Jaclyn Schultz has all the qualities of a pageant contestant: intelligence, beauty, charisma and talent (she was a Polish dancer for nine years). But the Miss Michigan 2013 winner is missing one thing her Miss USA competitors have: a uterus.
The 24 year old from Wyandotte, Mich., has Mayer-Rokitansky-Küster-Hauser syndrome. Named after the four physicians who discovered the syndrome, MRKH is a congenital condition in which females are born without a uterus. About 1 in 4,500 women - or 75,000 women in the United States - have the syndrome. While the main symptom is the failure to menstruate, some women with MRKH have abnormally formed kidneys or a single kidney that may be located in an unusual part of the abdominal cavity. Other signs include skeletal abnormalities, hearing loss or heart defects, according to the Beautiful Your MRKH Foundation, a nonprofit started by two women with the syndrome in July 2012 that has since become a support group for women across the world.
Schultz found out she had MRKH at age 16 when she went to the doctor, concerned that she hadn't started menstruation. "Since I was always in sports growing up, I was always really thin and tall - I'm 6 foot - so they thought it was just because I didn't have enough body fat to start my period," she explains.
Doctors then took an ultrasound and couldn't figure out what they were seeing - or rather, not seeing. After the test, one doctor asked Schultz's mother, Susan, if her daughter had undergone a hysterectomy. "I said, 'I beg your pardon?' And he said, 'Your daughter needs some further evaluation because I don't know what I'm looking at,' " Susan Schultz recently told a Detroit TV station.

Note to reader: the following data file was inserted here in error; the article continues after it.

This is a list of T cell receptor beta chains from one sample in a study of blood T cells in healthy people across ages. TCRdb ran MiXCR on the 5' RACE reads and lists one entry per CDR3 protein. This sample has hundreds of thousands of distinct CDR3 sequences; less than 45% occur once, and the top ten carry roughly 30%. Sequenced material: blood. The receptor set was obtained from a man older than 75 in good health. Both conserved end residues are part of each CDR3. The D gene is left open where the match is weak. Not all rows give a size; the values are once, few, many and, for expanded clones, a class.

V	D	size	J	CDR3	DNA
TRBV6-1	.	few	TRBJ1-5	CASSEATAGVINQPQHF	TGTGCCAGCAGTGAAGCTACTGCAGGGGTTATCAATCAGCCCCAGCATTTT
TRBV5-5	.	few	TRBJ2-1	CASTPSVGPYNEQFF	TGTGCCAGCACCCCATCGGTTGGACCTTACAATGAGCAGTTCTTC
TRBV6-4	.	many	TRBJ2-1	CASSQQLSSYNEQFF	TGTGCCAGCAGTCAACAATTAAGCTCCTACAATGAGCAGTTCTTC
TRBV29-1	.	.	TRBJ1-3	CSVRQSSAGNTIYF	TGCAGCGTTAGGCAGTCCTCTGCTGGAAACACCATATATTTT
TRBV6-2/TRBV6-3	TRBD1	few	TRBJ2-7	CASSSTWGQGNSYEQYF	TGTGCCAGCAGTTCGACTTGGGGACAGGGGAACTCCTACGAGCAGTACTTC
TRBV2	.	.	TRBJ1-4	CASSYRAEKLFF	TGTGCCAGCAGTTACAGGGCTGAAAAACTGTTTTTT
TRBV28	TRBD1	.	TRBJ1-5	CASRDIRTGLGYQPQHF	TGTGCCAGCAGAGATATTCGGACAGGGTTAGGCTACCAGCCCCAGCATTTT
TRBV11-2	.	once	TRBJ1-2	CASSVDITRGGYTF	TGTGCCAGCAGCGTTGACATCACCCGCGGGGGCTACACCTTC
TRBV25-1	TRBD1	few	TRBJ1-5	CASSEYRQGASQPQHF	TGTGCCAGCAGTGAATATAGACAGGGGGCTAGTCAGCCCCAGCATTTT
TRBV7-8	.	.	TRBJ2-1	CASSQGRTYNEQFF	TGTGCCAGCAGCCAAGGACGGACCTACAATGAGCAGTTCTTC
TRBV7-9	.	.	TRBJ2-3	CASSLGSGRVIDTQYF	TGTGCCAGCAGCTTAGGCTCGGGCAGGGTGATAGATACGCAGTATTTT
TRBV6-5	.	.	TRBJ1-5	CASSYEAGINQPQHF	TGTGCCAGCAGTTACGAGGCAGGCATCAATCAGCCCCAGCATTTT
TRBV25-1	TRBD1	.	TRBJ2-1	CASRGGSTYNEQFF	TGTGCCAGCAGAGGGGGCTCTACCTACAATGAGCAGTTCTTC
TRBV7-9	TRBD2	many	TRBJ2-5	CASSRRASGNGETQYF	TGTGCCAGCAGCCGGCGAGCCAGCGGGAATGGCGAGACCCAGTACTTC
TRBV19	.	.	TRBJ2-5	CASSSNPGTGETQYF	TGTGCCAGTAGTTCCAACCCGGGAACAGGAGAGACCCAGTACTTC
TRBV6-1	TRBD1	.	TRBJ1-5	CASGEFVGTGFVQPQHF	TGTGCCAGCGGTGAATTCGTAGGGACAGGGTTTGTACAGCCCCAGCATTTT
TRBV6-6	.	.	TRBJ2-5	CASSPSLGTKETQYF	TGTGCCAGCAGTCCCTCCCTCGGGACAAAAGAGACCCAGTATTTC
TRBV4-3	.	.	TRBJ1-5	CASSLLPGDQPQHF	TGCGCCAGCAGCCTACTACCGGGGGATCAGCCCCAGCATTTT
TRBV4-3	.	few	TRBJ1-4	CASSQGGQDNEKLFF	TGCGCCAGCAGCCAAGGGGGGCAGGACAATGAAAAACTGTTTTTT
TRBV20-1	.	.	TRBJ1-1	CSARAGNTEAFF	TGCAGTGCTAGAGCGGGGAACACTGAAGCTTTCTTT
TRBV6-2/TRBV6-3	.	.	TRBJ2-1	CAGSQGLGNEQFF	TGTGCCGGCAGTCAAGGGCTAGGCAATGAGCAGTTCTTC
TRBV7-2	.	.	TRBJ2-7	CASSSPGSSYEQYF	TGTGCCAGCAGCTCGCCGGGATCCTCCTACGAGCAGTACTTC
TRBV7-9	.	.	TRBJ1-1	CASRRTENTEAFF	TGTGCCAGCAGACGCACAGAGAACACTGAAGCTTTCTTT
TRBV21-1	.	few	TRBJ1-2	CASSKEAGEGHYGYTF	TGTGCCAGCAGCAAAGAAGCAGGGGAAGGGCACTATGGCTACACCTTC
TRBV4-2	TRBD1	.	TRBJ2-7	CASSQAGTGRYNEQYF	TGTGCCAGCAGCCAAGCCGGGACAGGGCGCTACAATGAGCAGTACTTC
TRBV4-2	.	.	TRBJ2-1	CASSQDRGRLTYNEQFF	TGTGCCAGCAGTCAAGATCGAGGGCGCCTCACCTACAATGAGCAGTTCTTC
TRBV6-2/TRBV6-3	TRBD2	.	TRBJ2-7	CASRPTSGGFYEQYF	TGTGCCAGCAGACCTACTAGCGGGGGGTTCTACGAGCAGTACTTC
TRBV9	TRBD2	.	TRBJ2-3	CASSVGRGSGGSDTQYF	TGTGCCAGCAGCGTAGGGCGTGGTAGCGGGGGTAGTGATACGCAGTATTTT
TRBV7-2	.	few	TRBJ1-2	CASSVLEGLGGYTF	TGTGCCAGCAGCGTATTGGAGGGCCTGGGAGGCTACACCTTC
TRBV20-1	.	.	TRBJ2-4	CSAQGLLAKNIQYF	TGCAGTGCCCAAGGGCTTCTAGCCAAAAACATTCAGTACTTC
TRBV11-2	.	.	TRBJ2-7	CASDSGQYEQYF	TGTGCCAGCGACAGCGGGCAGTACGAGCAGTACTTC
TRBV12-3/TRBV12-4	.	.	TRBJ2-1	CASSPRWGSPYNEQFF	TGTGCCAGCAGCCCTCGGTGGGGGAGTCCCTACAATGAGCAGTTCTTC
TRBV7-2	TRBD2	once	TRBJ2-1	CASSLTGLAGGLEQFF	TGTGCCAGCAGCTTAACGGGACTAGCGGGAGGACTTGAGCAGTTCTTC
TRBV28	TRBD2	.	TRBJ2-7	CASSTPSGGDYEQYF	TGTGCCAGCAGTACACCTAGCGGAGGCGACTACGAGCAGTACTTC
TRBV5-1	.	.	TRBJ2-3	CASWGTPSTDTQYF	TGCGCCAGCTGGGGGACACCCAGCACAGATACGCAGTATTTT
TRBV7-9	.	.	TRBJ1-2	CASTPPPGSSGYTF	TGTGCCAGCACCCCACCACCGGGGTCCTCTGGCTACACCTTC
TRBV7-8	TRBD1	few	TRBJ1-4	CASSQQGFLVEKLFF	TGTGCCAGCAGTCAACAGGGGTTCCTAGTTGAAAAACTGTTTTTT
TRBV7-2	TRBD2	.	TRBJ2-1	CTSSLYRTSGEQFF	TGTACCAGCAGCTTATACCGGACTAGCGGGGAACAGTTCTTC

"That time in my life was really hard because hearing a doctor say, 'Well, we don't know why you don't have a uterus. We don't know what it's called and how to put a name on it,' it's really isolating, and it's scary and it causes anxiety," Schultz says. "That's just a hard time for teenage girls anyway, so to hear that, it's tough."
Medical experts have not been able to define the cause of MRKH, though some speculate that genetics plays a role. Women with the condition are genetically female with two X chromosomes, and they develop normal external genitalia, functional ovaries and eggs. However, they are unable to carry children during pregnancy, and some women struggle emotionally to accept this fact following a diagnosis. Women can have biological children with the help of assisted reproductive therapies - like employing a surrogate - and Schultz points out that there's always the option to adopt, which she may do in the future.
After being diagnosed and keeping the condition to herself for most of high school, Schultz started talking about it when she attended Central Michigan University, where she studied public relations. Now a spokeswoman for the Beautiful You MRKH Foundation, she's not afraid to tell the world she doesn't have a uterus. "I'm coming out with it because it's really nothing to be ashamed about, and that's the whole thing with MRKH girls and women, is that it's not talked about," she says. "So it puts this stigma on it that it's a bad thing, and it's not a bad thing."
Before getting involved with the Beautiful You MRKH Foundation about seven months ago, Schultz says she hadn't spoken to anyone like her without a uterus. Now, women from Ireland to Australia have reached out and thanked her for sharing her story.
"It's been a little overwhelming and really humbling to know I'm giving the girls a little inspiration to know that they're not alone," she says.
Schultz, who hadn't participated in pageants before Miss Michigan 2013, will compete in Miss USA on June 16 in Las Vegas. Her Miss USA contestant profile page includes information about MRKH, but she says she probably won't bring it up during the pageant unless the "opportunity presents itself."
- Disease & Medical Conditions